Fresh turmoil at Credit Suisse Group AG roiled European bank shares and dented sentiment in the US futures market as investors remain on edge after last week’s regional-bank failures. Treasuries turned higher on haven demand.
Europe’s Stoxx 600 equity benchmark fell 2%, with a gauge of banks plunging more than 5%. Shares in Credit Suisse slumped for an eighth straight session after a top shareholder ruled out more assistance, while the cost of default insurance on the Swiss lender’s short-term debt approached distressed levels.
Contracts on the S&P 500 and Nasdaq 100 fluctuated before turning lower as a rebound in the regional banks petered out in the premarket trading. The 10-year Treasury yield fell 12 basis points. A gauge of dollar strength jumps after four days of declines.
Renewed jitters in the banking sector is complicating the task for policy makers still facing inflation pressures while having to ensure stability of the financial system. Swaps pricing is back to positioning for the Federal Reserve to lift rates by a quarter percentage point next week after the odds of an increase had slipped to nearly 50-50 on March 13. The European Central Bank is seen tightening by 50 basis points on Thursday.
“Central banks are likely to be more cautious as they monitor the tightening in credit conditions,” said Frederik Ducrozet, head of macroeconomic research at Pictet Wealth Management. “However, one major difference with previous banking crisis episodes is a more resilient macro backdrop including persistent inflationary pressures. This will make for a difficult trade-off between inflation and financial stability risks, with central banks trying to resist rate cuts for as long as possible.”
The two-year Treasury yield — the most sensitive to rate moves — has fluctuated wildly since dipping below 4% on March 13 for the first time since September. Just a week ago, it stood above 5% after Fed Chair Jerome Powell signaled higher rates for longer.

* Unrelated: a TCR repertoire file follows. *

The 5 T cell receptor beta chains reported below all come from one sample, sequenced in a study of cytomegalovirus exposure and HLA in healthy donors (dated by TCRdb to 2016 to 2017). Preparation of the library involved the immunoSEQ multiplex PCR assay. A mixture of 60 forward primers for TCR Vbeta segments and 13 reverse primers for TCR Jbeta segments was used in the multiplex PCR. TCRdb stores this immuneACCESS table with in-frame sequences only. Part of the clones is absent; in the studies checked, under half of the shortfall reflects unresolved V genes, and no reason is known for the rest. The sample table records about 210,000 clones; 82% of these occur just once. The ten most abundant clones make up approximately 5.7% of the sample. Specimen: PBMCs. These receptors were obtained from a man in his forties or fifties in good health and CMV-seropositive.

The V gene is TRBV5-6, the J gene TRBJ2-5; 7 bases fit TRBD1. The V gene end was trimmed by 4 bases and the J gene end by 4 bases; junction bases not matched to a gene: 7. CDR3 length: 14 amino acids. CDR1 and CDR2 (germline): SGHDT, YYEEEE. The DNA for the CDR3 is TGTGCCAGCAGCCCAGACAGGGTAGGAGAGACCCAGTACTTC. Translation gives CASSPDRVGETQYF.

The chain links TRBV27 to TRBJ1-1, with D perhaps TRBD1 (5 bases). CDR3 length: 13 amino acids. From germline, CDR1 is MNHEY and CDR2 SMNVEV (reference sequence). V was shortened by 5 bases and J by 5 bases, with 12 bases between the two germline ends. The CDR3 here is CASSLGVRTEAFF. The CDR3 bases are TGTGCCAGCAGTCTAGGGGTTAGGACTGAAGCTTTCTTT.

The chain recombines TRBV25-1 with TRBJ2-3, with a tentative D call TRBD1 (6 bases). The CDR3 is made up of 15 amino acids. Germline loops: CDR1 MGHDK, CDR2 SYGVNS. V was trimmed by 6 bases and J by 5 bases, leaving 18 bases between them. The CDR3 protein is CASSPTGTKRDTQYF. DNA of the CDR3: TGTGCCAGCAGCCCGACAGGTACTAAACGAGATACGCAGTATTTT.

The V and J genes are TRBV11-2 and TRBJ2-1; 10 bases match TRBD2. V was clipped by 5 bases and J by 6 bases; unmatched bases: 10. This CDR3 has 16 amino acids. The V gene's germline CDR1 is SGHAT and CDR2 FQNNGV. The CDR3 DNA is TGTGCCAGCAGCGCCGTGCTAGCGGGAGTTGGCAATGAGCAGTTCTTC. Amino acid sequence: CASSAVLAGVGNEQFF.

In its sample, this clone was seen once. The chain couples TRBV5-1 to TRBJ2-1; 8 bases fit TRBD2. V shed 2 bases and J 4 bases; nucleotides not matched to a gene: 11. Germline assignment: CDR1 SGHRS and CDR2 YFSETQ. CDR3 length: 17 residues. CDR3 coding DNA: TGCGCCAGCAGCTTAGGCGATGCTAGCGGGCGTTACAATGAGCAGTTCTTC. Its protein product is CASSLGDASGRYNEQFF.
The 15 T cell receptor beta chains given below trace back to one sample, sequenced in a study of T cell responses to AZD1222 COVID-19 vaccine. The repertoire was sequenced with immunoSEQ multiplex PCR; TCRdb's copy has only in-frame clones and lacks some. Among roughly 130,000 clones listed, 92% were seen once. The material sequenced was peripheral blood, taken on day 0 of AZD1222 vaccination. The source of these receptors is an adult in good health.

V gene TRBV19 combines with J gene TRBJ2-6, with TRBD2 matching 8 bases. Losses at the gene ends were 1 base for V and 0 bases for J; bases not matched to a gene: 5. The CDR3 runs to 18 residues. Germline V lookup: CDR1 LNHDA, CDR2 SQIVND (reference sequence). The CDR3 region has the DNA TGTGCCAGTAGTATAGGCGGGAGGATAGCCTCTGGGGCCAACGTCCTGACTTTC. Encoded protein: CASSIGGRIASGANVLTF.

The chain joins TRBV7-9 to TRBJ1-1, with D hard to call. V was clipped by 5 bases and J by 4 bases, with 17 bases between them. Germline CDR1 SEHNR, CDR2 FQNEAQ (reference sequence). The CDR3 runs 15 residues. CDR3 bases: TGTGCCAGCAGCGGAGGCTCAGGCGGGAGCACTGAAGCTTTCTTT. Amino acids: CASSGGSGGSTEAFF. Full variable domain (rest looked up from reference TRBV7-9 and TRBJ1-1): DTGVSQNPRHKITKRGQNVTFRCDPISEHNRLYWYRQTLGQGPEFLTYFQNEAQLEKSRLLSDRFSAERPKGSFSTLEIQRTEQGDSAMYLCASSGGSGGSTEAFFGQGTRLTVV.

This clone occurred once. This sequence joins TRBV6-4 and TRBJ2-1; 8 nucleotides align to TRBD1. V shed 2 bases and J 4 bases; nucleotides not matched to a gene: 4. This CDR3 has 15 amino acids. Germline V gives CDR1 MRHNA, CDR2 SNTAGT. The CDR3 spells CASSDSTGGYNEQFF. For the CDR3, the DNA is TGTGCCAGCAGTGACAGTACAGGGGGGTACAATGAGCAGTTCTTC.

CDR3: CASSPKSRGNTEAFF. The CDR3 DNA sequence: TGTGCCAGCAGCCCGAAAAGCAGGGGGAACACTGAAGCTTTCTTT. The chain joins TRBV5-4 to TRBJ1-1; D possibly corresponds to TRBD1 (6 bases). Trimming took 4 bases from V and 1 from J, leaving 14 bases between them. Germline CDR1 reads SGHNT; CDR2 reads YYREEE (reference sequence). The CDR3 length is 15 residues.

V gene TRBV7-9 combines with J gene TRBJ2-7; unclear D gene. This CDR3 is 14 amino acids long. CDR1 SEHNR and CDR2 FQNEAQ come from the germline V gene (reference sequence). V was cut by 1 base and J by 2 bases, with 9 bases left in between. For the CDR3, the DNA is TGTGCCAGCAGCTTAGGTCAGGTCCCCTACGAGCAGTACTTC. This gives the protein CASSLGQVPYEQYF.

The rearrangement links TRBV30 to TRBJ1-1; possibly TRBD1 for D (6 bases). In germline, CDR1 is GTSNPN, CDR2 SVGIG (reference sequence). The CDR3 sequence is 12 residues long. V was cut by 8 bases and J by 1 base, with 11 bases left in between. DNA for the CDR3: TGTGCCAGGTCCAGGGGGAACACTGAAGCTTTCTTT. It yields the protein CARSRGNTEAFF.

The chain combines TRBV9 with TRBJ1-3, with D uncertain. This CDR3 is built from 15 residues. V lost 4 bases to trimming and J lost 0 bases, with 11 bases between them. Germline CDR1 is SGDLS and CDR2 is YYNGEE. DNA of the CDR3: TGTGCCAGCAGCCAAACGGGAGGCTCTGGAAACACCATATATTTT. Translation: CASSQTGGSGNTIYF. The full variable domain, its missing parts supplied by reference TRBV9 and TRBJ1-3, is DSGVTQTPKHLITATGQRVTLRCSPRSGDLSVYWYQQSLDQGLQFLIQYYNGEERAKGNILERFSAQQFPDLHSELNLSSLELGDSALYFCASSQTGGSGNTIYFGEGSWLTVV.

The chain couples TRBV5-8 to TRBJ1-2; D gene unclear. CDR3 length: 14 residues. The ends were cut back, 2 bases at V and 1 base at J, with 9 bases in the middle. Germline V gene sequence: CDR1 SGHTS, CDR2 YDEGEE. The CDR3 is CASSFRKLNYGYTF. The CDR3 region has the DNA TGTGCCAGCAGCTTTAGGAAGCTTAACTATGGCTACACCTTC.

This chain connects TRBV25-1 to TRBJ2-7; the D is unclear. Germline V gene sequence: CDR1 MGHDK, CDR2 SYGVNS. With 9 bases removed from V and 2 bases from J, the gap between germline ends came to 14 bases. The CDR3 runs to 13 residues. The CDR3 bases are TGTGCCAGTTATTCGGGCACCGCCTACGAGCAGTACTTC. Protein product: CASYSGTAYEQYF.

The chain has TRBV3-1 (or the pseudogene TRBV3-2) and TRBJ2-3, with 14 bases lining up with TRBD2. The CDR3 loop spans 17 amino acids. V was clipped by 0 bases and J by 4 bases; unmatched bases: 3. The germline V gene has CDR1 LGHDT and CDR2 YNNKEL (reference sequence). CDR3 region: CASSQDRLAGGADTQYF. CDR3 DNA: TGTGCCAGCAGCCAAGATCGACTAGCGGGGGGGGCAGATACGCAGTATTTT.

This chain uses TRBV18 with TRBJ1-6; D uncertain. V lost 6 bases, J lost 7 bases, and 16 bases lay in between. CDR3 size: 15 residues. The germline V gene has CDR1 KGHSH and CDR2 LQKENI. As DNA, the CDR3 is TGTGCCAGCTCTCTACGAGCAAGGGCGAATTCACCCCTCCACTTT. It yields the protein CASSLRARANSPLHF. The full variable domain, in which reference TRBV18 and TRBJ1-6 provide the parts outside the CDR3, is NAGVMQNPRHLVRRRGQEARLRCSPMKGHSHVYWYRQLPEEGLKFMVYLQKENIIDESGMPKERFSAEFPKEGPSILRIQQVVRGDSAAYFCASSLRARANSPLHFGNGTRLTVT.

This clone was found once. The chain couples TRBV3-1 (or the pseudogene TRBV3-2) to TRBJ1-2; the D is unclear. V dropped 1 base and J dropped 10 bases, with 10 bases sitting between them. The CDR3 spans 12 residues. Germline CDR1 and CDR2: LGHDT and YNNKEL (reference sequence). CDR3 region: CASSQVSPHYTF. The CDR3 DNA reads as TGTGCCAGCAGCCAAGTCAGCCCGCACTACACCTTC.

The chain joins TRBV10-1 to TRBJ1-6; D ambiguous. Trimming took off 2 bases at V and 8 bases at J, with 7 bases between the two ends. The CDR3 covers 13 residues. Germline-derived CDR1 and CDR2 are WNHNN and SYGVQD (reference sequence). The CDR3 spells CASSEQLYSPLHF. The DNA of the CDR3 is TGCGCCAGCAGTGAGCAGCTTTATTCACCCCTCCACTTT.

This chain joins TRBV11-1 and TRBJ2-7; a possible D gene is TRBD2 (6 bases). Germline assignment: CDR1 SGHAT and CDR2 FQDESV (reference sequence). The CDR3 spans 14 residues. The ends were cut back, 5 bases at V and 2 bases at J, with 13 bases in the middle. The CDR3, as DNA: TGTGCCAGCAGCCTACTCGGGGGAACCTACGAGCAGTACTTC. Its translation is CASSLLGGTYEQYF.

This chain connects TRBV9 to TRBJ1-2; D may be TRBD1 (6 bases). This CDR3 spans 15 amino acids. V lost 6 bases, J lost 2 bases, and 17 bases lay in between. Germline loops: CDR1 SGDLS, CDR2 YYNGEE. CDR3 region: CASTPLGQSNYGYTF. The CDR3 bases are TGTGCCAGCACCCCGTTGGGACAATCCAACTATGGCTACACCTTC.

Stocks have been on a similar roller-coaster ride. Futures indicated 1.7% surge wouldn’t extend as investors continued to be on edge over turmoil in the banking sector. Stocks plunged 4.6% last week, the worst since September. Data on producer prices, manufacturing and retail sales may provide further clues on the outlook for policy.
Remarks from ratings companies on the financial sector underscored that sentiment is likely to remain fragile after the biggest American bank failures since the financial crisis.
Moody’s Investors Service cut its outlook on the sector on the heels of the trio of banking collapses over the past few days. First Republic Bank triggered a volatility halt after S&P Global Ratings placed the company on watch negative.
Traders were also digesting a slew of economic data from China, where retail sales rose as much as estimated while factory output was fractionally lower than projected. The People’s Bank of China added more liquidity than expected while holding a key lending rate unchanged. Rising housing sales provided one clearly positive signal, reflected in a rally in a mainland property index. Elsewhere in markets, oil was little changed close to a three-month low as traders took stock of the outlook for demand.
S&P 500 futures fell 1.2% as of 6:25 am New York time and Nasdaq 100 futures fell 1%. While futures on the Dow Jones Industrial Average fell 1.2%, the Stoxx Europe 600 fell 2.1% and the MSCI World index fell 0.3%. The Bloomberg Dollar Spot Index rose 0.4% and euro fell 0.6%. The British pound fell 0.4% to $1.2109 and Japanese yen rose 0.3% to 133.88 per dollar.